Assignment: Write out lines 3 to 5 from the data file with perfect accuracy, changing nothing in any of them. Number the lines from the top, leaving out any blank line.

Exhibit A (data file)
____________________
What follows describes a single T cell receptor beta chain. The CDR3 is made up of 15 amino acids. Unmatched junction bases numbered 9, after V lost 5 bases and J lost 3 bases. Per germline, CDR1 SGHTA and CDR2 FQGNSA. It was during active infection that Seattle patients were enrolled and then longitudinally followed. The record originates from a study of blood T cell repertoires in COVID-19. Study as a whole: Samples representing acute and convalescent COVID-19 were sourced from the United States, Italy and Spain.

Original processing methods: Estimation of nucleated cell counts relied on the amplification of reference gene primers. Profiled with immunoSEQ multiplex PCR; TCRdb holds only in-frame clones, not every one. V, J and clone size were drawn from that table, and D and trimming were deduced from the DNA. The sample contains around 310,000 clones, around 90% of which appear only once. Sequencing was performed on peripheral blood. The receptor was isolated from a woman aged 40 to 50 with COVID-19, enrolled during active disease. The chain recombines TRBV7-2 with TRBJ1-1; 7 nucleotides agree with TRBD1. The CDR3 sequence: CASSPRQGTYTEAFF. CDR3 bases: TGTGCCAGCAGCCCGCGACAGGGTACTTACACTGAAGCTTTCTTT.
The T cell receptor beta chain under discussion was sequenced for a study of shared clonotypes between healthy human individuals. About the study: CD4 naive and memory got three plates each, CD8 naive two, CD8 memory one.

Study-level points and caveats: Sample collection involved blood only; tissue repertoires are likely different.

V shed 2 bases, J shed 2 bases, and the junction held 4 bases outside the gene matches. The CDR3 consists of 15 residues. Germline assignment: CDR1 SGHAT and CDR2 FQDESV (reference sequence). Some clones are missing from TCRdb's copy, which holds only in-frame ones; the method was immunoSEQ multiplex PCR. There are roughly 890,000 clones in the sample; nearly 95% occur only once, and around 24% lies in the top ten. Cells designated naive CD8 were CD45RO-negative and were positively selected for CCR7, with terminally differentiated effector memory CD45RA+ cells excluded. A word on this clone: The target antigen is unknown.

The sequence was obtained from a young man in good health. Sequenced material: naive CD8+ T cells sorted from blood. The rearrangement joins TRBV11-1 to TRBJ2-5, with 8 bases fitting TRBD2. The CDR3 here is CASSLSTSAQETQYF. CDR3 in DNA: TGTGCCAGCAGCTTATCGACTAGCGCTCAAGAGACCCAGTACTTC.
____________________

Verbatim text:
The T cell receptor beta chain under discussion was sequenced for a study of shared clonotypes between healthy human individuals. About the study: CD4 naive and memory got three plates each, CD8 naive two, CD8 memory one.

Study-level points and caveats: Sample collection involved blood only; tissue repertoires are likely different.

V shed 2 bases, J shed 2 bases, and the junction held 4 bases outside the gene matches. The CDR3 consists of 15 residues. Germline assignment: CDR1 SGHAT and CDR2 FQDESV (reference sequence). Some clones are missing from TCRdb's copy, which holds only in-frame ones; the method was immunoSEQ multiplex PCR. There are roughly 890,000 clones in the sample; nearly 95% occur only once, and around 24% lies in the top ten. Cells designated naive CD8 were CD45RO-negative and were positively selected for CCR7, with terminally differentiated effector memory CD45RA+ cells excluded. A word on this clone: The target antigen is unknown.